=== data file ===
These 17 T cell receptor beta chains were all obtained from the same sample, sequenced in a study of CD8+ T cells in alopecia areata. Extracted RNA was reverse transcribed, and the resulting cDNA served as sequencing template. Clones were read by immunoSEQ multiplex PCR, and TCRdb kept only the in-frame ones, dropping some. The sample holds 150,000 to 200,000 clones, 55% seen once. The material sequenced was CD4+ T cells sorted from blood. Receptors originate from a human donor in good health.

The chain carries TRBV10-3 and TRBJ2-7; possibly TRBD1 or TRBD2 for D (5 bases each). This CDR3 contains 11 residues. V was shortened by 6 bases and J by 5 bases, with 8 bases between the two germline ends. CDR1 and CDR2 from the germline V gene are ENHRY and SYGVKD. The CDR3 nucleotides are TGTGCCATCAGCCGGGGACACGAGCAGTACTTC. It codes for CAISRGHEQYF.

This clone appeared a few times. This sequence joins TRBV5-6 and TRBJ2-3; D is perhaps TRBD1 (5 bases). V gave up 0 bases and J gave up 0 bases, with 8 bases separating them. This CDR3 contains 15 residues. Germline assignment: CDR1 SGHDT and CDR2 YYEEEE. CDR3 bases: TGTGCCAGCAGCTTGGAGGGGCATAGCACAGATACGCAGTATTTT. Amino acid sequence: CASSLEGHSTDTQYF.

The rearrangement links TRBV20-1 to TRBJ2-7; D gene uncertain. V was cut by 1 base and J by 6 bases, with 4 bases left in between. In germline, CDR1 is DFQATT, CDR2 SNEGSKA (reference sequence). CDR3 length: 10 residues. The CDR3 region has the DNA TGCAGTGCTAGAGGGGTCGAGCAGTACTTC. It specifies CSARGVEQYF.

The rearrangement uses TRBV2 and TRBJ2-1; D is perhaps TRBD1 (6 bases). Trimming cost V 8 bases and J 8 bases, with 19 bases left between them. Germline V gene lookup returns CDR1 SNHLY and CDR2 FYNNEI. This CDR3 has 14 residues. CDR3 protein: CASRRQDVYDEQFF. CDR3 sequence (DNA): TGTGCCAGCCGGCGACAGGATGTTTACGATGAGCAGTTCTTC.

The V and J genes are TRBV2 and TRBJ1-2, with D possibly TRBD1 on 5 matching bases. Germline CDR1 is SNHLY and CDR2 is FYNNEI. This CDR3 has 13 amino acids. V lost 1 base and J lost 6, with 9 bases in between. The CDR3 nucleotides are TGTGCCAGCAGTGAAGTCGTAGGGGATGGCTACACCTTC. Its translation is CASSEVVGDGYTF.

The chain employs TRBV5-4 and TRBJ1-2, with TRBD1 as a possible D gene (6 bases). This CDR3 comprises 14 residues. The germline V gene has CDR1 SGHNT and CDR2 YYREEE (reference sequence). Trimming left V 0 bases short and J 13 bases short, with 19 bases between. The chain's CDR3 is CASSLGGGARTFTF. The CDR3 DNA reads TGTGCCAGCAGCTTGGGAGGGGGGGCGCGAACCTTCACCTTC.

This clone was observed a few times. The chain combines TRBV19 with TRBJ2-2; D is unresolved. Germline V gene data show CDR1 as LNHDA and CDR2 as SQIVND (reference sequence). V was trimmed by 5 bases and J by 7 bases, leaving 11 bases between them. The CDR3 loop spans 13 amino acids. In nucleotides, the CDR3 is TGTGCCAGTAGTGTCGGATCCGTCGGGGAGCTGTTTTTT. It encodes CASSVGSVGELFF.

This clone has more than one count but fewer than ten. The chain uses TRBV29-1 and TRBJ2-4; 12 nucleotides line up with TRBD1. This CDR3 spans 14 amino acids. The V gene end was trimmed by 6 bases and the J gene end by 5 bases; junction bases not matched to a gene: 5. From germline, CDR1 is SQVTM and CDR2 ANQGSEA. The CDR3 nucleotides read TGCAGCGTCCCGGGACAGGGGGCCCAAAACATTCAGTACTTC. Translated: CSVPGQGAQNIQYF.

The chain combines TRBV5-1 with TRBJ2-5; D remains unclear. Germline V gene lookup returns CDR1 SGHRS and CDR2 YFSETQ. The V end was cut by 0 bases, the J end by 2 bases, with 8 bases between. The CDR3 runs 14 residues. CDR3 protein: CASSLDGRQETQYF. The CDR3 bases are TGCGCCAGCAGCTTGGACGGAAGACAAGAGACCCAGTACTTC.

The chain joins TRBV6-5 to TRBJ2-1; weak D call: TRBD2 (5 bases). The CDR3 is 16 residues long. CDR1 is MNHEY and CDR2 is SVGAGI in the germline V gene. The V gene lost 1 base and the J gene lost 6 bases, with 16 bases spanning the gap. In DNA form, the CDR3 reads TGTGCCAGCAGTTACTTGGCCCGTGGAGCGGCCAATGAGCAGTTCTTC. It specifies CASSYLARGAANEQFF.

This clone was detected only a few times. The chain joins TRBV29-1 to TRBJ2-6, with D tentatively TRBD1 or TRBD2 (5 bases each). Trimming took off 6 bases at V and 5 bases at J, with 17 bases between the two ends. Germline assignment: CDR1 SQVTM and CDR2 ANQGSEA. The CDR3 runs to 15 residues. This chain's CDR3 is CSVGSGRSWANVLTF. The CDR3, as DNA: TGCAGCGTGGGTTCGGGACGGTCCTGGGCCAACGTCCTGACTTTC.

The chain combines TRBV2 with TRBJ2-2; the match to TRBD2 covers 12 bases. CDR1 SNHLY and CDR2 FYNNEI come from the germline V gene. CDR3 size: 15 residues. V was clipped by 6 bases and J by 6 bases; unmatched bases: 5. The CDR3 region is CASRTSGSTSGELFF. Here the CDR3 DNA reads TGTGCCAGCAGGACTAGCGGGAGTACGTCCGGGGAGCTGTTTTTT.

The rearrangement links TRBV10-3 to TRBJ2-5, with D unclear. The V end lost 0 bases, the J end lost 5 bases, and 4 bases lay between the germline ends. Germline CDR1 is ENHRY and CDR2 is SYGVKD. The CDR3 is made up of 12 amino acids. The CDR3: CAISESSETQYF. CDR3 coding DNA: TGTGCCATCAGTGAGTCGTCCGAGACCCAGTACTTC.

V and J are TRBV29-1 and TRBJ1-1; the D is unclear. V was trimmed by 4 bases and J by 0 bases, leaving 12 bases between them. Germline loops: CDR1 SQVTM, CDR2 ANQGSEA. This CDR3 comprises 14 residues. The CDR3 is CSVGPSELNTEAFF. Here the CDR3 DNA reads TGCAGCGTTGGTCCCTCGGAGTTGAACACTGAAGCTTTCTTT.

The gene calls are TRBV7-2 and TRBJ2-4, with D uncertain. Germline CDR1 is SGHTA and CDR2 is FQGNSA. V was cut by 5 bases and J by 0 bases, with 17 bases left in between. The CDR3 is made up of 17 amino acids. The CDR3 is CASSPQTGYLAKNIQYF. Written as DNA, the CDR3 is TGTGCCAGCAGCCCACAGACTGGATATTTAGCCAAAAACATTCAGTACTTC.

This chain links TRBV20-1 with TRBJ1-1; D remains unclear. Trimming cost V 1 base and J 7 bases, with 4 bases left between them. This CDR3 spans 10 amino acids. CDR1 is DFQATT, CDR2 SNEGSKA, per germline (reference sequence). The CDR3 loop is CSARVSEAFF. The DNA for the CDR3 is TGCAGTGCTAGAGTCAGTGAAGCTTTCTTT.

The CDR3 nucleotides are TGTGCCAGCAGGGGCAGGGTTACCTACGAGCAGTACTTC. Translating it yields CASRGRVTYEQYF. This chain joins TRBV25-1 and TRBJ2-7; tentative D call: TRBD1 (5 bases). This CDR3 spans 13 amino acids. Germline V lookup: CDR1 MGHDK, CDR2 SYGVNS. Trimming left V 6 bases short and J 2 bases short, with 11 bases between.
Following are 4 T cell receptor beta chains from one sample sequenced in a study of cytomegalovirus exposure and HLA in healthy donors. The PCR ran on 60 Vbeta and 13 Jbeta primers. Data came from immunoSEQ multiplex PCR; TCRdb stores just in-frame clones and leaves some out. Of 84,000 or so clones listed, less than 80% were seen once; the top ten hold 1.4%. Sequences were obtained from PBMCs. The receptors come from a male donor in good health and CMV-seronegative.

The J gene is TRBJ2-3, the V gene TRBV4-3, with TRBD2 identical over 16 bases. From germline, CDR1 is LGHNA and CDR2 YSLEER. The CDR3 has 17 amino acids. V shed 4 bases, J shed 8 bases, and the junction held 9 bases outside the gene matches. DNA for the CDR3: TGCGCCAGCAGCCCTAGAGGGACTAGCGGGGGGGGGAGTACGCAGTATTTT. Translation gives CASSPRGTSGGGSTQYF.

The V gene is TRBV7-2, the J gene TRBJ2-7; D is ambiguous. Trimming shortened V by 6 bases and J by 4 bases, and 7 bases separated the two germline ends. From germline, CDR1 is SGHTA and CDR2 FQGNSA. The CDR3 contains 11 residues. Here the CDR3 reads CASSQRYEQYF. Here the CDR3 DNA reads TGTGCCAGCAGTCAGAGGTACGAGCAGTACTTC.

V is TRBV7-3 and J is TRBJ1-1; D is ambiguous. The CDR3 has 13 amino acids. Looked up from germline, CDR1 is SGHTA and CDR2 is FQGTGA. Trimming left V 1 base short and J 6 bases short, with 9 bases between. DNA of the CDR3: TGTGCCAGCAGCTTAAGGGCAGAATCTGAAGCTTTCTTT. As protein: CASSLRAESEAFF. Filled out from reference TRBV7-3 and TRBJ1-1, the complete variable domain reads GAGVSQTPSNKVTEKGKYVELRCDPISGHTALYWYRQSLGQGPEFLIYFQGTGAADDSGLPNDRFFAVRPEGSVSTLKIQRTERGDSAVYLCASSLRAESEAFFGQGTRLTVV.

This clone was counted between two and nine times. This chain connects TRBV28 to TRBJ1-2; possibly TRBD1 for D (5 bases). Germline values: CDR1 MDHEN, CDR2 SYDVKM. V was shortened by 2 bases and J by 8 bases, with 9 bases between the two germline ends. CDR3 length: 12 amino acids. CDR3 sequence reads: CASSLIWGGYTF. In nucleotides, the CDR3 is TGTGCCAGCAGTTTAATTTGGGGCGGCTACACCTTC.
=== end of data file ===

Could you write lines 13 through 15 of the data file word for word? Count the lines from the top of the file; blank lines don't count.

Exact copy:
The chain combines TRBV2 with TRBJ2-2; the match to TRBD2 covers 12 bases. CDR1 SNHLY and CDR2 FYNNEI come from the germline V gene. CDR3 size: 15 residues. V was clipped by 6 bases and J by 6 bases; unmatched bases: 5. The CDR3 region is CASRTSGSTSGELFF. Here the CDR3 DNA reads TGTGCCAGCAGGACTAGCGGGAGTACGTCCGGGGAGCTGTTTTTT.

The rearrangement links TRBV10-3 to TRBJ2-5, with D unclear. The V end lost 0 bases, the J end lost 5 bases, and 4 bases lay between the germline ends. Germline CDR1 is ENHRY and CDR2 is SYGVKD. The CDR3 is made up of 12 amino acids. The CDR3: CAISESSETQYF. CDR3 coding DNA: TGTGCCATCAGTGAGTCGTCCGAGACCCAGTACTTC.

V and J are TRBV29-1 and TRBJ1-1; the D is unclear. V was trimmed by 4 bases and J by 0 bases, leaving 12 bases between them. Germline loops: CDR1 SQVTM, CDR2 ANQGSEA. This CDR3 comprises 14 residues. The CDR3 is CSVGPSELNTEAFF. Here the CDR3 DNA reads TGCAGCGTTGGTCCCTCGGAGTTGAACACTGAAGCTTTCTTT.